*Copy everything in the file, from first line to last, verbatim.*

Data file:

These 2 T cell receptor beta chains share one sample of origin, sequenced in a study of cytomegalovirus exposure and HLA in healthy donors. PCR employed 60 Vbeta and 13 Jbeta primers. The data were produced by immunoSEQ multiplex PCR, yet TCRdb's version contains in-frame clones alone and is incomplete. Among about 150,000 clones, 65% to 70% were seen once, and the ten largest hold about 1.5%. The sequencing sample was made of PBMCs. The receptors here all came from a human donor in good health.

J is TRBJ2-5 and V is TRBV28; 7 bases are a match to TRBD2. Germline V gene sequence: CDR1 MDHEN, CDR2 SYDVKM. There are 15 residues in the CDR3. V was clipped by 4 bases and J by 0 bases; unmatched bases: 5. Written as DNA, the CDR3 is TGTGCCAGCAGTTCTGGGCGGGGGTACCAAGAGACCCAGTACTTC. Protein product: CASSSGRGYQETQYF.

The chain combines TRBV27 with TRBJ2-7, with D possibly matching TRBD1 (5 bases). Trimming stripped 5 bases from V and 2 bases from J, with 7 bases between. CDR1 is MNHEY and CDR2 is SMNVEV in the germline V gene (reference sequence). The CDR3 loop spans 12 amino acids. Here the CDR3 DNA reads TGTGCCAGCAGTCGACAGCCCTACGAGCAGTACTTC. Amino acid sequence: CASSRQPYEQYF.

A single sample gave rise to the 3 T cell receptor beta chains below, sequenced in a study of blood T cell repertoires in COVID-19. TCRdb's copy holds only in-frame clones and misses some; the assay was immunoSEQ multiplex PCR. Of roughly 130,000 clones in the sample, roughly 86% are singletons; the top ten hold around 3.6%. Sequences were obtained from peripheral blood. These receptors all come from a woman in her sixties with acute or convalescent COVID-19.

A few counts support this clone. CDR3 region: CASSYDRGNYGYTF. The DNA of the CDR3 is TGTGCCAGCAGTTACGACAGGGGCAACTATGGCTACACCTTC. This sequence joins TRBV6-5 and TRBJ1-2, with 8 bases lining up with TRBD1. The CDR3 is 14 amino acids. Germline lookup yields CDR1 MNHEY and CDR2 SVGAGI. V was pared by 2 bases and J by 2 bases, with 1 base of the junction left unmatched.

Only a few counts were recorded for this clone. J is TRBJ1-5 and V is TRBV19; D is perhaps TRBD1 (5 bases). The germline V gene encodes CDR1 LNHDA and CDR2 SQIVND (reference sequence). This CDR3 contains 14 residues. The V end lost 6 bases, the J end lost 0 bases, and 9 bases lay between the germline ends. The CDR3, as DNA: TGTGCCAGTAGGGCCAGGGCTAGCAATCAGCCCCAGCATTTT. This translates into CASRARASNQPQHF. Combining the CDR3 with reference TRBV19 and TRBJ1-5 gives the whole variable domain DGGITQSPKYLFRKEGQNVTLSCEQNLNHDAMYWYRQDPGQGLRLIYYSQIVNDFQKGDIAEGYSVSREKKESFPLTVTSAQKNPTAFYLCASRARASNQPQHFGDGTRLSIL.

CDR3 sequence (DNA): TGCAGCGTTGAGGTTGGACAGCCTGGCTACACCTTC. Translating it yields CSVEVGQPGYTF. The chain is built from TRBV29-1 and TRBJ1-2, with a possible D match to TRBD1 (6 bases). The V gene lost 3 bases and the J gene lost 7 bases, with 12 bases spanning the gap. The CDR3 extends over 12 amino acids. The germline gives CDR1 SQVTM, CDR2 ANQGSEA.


These 2 T cell receptor beta chains share one sample of origin, sequenced in a study of cytomegalovirus exposure and HLA in healthy donors. PCR employed 60 Vbeta and 13 Jbeta primers. The data were produced by immunoSEQ multiplex PCR, yet TCRdb's version contains in-frame clones alone and is incomplete. Among about 150,000 clones, 65% to 70% were seen once, and the ten largest hold about 1.5%. The sequencing sample was made of PBMCs. The receptors here all came from a human donor in good health.

J is TRBJ2-5 and V is TRBV28; 7 bases are a match to TRBD2. Germline V gene sequence: CDR1 MDHEN, CDR2 SYDVKM. There are 15 residues in the CDR3. V was clipped by 4 bases and J by 0 bases; unmatched bases: 5. Written as DNA, the CDR3 is TGTGCCAGCAGTTCTGGGCGGGGGTACCAAGAGACCCAGTACTTC. Protein product: CASSSGRGYQETQYF.

The chain combines TRBV27 with TRBJ2-7, with D possibly matching TRBD1 (5 bases). Trimming stripped 5 bases from V and 2 bases from J, with 7 bases between. CDR1 is MNHEY and CDR2 is SMNVEV in the germline V gene (reference sequence). The CDR3 loop spans 12 amino acids. Here the CDR3 DNA reads TGTGCCAGCAGTCGACAGCCCTACGAGCAGTACTTC. Amino acid sequence: CASSRQPYEQYF.

A single sample gave rise to the 3 T cell receptor beta chains below, sequenced in a study of blood T cell repertoires in COVID-19. TCRdb's copy holds only in-frame clones and misses some; the assay was immunoSEQ multiplex PCR. Of roughly 130,000 clones in the sample, roughly 86% are singletons; the top ten hold around 3.6%. Sequences were obtained from peripheral blood. These receptors all come from a woman in her sixties with acute or convalescent COVID-19.

A few counts support this clone. CDR3 region: CASSYDRGNYGYTF. The DNA of the CDR3 is TGTGCCAGCAGTTACGACAGGGGCAACTATGGCTACACCTTC. This sequence joins TRBV6-5 and TRBJ1-2, with 8 bases lining up with TRBD1. The CDR3 is 14 amino acids. Germline lookup yields CDR1 MNHEY and CDR2 SVGAGI. V was pared by 2 bases and J by 2 bases, with 1 base of the junction left unmatched.

Only a few counts were recorded for this clone. J is TRBJ1-5 and V is TRBV19; D is perhaps TRBD1 (5 bases). The germline V gene encodes CDR1 LNHDA and CDR2 SQIVND (reference sequence). This CDR3 contains 14 residues. The V end lost 6 bases, the J end lost 0 bases, and 9 bases lay between the germline ends. The CDR3, as DNA: TGTGCCAGTAGGGCCAGGGCTAGCAATCAGCCCCAGCATTTT. This translates into CASRARASNQPQHF. Combining the CDR3 with reference TRBV19 and TRBJ1-5 gives the whole variable domain DGGITQSPKYLFRKEGQNVTLSCEQNLNHDAMYWYRQDPGQGLRLIYYSQIVNDFQKGDIAEGYSVSREKKESFPLTVTSAQKNPTAFYLCASRARASNQPQHFGDGTRLSIL.

CDR3 sequence (DNA): TGCAGCGTTGAGGTTGGACAGCCTGGCTACACCTTC. Translating it yields CSVEVGQPGYTF. The chain is built from TRBV29-1 and TRBJ1-2, with a possible D match to TRBD1 (6 bases). The V gene lost 3 bases and the J gene lost 7 bases, with 12 bases spanning the gap. The CDR3 extends over 12 amino acids. The germline gives CDR1 SQVTM, CDR2 ANQGSEA.